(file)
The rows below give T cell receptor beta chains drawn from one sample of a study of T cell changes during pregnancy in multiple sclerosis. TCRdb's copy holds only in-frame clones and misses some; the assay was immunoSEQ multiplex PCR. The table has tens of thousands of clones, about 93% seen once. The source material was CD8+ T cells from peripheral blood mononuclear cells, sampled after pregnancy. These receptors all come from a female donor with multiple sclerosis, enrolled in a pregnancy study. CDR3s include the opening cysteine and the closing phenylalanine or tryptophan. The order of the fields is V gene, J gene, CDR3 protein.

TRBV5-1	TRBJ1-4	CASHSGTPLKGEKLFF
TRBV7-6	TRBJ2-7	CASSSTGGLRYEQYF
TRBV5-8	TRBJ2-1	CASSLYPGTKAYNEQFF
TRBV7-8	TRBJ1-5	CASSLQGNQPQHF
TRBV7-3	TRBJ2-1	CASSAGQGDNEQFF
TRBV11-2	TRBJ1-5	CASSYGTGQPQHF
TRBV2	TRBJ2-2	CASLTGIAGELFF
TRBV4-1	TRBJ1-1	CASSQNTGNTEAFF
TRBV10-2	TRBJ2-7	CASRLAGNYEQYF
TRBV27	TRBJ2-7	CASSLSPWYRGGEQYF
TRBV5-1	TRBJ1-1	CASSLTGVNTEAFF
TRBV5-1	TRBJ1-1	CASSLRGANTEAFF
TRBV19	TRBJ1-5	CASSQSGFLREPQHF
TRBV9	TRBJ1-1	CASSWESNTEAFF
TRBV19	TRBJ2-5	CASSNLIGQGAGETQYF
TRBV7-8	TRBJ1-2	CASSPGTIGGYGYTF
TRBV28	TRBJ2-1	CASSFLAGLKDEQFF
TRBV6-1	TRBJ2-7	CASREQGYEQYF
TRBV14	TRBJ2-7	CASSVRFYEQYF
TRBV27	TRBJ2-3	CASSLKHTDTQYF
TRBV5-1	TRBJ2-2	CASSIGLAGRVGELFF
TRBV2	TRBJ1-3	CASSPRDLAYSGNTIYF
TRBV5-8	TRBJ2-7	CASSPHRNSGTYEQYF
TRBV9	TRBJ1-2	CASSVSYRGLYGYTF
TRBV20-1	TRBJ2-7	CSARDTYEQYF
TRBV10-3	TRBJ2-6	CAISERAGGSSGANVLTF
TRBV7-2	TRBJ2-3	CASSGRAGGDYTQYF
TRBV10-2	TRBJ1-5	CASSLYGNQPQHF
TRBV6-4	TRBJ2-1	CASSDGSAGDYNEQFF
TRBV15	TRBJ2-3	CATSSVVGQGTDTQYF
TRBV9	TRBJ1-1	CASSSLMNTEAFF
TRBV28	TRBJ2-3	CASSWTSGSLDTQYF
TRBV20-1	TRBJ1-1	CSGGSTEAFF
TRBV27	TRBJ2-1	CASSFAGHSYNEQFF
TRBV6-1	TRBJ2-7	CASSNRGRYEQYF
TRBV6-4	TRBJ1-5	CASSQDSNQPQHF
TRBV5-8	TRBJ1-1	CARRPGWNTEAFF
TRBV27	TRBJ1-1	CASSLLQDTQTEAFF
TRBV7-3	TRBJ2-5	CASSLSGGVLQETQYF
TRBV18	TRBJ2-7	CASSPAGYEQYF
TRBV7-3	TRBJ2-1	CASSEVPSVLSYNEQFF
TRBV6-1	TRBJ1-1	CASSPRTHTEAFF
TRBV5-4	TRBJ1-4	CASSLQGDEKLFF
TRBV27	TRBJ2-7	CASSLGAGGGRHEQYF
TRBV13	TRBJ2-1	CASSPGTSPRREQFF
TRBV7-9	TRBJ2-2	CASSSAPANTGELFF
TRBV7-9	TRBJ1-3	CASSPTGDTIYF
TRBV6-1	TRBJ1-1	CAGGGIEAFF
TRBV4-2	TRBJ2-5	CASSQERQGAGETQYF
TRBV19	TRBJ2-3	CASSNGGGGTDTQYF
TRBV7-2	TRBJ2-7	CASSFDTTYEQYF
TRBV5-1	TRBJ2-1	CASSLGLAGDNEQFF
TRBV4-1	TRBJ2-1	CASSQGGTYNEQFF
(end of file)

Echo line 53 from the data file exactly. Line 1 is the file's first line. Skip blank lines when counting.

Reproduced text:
TRBV5-1	TRBJ2-1	CASSLGLAGDNEQFF